Meditation-Calming the Monkey Mind

I have been asked by my clients and many people during talks about meditation. Mainly they want to know if ‘formal, seated meditation’ is the only way to go and I would say it definitely is not however if you want to increase your awareness, mindfulness, etc. its important to have some form of mediation every day. This means it can be very simple, for example just focusing on your breath through-out the day to a seated meditation practice with or without a mantra. Many people find the mantra or guided meditations to be useful especially when they begin a practice. Open eyed mediation (Buddhist mediation) is easier for some than others. Personally, it took me a number of years before I wanted to do this. Now I mix many forms of mediation during the day. If you have any more questions or aspects of mediation you would like to share, please post them here. I will get back to you as soon as I can with questions directed to me.

I have a short story to tell you about when I first learned mediation practices: When I was 14, I had the opportunity to work with a real Yogi/Guru from India. It was the 70’s, before yoga was a common word in N. America, much less a common practice. My God Father, a renowned psychiatrist had been working with teenagers who were struggling and realized it was important to attend to all aspects of their being, including the spiritual side-he was ahead of his times in so many ways. He had invited an old friend, what I perceived then as an ancient Yogi/Guru he had known for years over to America. I remember meeting him at an old, tiny church near my God Fathers home. Thinking back on it, he may have been trying to somehow relate to my up-bringing as a non-Buddhist or Hindu child  by meeting me there. It was fitting as I entered the church, I remember smelling the beautiful old wood of the pews and floor as well as the sweetness of an incense that was foreign to me. As I opened the huge, tall, heavy wooden doors,  he was standing at the front of the church, where there was a larger floor space where we could practice yoga. He was wearing what seemed now like a traditional Hindu, basic garb like Mahatma Gandhi (pictured below)-his head wrapped in a cream coloured cloth, same around his middle, although it was Summer so he was had a bear chest. He was thin, and I remember feeling a warm, inviting, old energy emanating  from him. Every word he spoke to me was clear, soft and almost musical-this was the first time I had experienced the sweet head tilting of this amazing, ancient culture and was endeared right away. His Yoga instruction was based in supporting the mind, body and spirit aligning to create balance-what I still perceive today as the fundamentals of my yoga practice. I learned what now seems like magical, ancient wisdom from him for weeks and enjoyed every moment. Namaste.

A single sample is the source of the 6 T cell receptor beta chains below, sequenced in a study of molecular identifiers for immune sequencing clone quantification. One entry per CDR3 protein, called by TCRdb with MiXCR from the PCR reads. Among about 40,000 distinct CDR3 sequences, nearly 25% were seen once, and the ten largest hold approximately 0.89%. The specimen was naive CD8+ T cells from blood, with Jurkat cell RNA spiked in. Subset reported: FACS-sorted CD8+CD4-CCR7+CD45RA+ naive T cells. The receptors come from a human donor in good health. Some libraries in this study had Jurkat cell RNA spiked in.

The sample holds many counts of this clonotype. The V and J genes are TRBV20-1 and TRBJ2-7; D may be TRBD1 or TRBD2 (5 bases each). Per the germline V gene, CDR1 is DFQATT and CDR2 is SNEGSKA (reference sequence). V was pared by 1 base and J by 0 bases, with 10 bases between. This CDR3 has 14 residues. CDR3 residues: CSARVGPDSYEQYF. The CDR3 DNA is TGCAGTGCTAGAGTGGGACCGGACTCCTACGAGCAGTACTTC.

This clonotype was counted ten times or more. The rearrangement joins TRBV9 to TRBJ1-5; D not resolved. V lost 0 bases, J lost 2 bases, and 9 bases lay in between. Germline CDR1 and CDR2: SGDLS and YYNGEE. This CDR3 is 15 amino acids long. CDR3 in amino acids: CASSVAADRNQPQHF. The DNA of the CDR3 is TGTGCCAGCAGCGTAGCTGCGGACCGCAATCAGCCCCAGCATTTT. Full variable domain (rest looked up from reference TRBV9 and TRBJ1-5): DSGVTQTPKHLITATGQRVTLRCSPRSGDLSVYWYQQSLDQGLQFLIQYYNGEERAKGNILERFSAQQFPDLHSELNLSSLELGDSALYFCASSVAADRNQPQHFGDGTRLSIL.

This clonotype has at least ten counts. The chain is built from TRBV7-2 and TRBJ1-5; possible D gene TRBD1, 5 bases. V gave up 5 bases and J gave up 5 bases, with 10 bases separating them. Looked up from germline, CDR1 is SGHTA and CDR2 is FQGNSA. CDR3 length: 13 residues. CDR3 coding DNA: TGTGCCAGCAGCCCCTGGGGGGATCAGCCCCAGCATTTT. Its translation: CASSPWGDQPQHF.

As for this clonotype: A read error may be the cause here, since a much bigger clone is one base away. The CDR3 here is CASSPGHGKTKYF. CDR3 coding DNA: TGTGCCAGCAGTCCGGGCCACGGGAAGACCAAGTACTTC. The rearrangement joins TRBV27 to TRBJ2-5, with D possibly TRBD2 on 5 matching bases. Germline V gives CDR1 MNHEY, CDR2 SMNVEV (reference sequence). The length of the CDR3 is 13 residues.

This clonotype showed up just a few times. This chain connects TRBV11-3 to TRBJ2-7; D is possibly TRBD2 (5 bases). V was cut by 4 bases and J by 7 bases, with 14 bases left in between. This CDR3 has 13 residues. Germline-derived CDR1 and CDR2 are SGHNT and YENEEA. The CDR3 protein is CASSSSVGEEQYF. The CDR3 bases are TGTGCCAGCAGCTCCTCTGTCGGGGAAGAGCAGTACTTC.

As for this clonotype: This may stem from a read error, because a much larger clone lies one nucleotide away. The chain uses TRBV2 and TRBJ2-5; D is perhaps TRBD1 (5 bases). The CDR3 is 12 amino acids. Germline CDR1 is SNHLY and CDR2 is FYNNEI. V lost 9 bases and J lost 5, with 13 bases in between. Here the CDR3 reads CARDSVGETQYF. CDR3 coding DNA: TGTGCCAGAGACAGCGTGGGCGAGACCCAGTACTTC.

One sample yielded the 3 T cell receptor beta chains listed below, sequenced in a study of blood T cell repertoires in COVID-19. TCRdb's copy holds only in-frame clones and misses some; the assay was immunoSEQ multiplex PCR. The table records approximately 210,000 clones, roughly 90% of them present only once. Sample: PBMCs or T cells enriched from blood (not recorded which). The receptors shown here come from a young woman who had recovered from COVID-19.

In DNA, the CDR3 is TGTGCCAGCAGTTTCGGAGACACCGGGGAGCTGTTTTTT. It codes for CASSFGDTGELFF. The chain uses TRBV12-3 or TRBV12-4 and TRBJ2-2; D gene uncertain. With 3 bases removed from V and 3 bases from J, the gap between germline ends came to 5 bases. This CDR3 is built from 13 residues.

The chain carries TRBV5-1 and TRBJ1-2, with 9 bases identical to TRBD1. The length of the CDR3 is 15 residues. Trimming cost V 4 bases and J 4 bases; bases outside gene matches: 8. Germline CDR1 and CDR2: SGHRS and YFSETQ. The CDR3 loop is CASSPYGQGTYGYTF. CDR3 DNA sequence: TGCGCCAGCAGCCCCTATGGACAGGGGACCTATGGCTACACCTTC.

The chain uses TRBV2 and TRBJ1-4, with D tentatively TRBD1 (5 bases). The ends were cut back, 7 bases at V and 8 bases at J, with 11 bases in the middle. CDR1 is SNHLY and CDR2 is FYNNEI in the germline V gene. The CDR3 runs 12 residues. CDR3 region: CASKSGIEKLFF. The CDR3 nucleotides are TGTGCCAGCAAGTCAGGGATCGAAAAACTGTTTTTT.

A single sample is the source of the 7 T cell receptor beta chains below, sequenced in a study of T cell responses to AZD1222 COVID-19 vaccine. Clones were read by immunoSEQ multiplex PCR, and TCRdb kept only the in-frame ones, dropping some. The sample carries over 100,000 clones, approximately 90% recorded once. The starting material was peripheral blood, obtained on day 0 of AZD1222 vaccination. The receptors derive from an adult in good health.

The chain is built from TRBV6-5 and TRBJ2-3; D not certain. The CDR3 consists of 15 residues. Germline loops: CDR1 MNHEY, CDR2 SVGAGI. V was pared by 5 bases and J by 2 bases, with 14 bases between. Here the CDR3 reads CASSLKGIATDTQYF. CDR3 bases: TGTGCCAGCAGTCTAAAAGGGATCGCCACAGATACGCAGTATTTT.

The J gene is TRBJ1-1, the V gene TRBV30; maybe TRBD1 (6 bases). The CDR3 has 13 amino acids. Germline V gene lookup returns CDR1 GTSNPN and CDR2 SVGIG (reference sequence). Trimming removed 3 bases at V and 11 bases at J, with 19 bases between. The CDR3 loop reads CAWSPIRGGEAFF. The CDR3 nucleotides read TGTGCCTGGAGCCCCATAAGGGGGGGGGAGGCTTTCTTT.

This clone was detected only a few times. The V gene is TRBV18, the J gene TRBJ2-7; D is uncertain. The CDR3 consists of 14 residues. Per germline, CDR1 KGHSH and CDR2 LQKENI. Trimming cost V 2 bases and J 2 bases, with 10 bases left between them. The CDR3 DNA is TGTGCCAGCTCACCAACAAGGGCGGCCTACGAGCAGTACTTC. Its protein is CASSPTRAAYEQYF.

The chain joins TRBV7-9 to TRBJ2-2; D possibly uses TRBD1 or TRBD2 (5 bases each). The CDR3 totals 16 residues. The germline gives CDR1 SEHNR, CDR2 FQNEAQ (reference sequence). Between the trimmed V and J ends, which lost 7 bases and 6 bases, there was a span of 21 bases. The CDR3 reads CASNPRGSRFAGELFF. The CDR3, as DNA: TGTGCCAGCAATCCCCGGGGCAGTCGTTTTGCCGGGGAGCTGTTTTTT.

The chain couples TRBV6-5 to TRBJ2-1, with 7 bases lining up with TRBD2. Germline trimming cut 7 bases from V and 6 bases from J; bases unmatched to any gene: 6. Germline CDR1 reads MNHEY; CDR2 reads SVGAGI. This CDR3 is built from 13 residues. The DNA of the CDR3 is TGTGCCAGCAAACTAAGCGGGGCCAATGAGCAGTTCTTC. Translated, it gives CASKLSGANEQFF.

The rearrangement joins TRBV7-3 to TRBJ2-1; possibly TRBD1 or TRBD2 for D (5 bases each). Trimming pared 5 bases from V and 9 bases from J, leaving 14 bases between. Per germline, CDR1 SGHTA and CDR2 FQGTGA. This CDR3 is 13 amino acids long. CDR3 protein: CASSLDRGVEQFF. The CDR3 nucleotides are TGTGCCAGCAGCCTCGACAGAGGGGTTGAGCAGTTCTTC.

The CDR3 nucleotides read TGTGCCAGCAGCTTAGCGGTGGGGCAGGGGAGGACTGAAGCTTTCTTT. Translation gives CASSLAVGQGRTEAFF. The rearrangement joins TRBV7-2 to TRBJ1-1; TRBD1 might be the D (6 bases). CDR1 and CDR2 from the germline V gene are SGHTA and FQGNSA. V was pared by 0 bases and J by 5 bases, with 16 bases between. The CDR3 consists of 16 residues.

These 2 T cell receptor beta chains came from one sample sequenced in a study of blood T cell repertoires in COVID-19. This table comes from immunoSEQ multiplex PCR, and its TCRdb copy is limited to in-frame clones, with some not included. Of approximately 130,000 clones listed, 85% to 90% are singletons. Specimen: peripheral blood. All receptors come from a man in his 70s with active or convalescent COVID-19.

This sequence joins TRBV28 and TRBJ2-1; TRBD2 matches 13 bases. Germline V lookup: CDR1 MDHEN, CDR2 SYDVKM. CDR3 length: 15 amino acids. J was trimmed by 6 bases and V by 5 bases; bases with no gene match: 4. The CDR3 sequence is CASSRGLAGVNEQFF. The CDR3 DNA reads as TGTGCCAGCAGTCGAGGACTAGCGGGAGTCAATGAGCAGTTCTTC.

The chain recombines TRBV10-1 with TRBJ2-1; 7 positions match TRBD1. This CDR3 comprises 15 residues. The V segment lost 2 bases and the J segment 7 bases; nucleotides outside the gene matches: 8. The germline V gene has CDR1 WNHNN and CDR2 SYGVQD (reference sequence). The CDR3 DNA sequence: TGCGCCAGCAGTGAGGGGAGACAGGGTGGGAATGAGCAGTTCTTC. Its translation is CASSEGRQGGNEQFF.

Mahatma Gandhi in 1918 when he led the Satyagraha by the peasants of Kheda (Gujarat) against unjust taxation. Wikipedia Photo

Wikipedia Photo

Here is a great and simple short message about how to do meditation during every day, even for just a moment. I love it:

http://www.huffingtonpost.com/entry/a-tibetan-buddhist-masters-simple-guide-to-meditation_us_57850a79e4b07c356cfe8158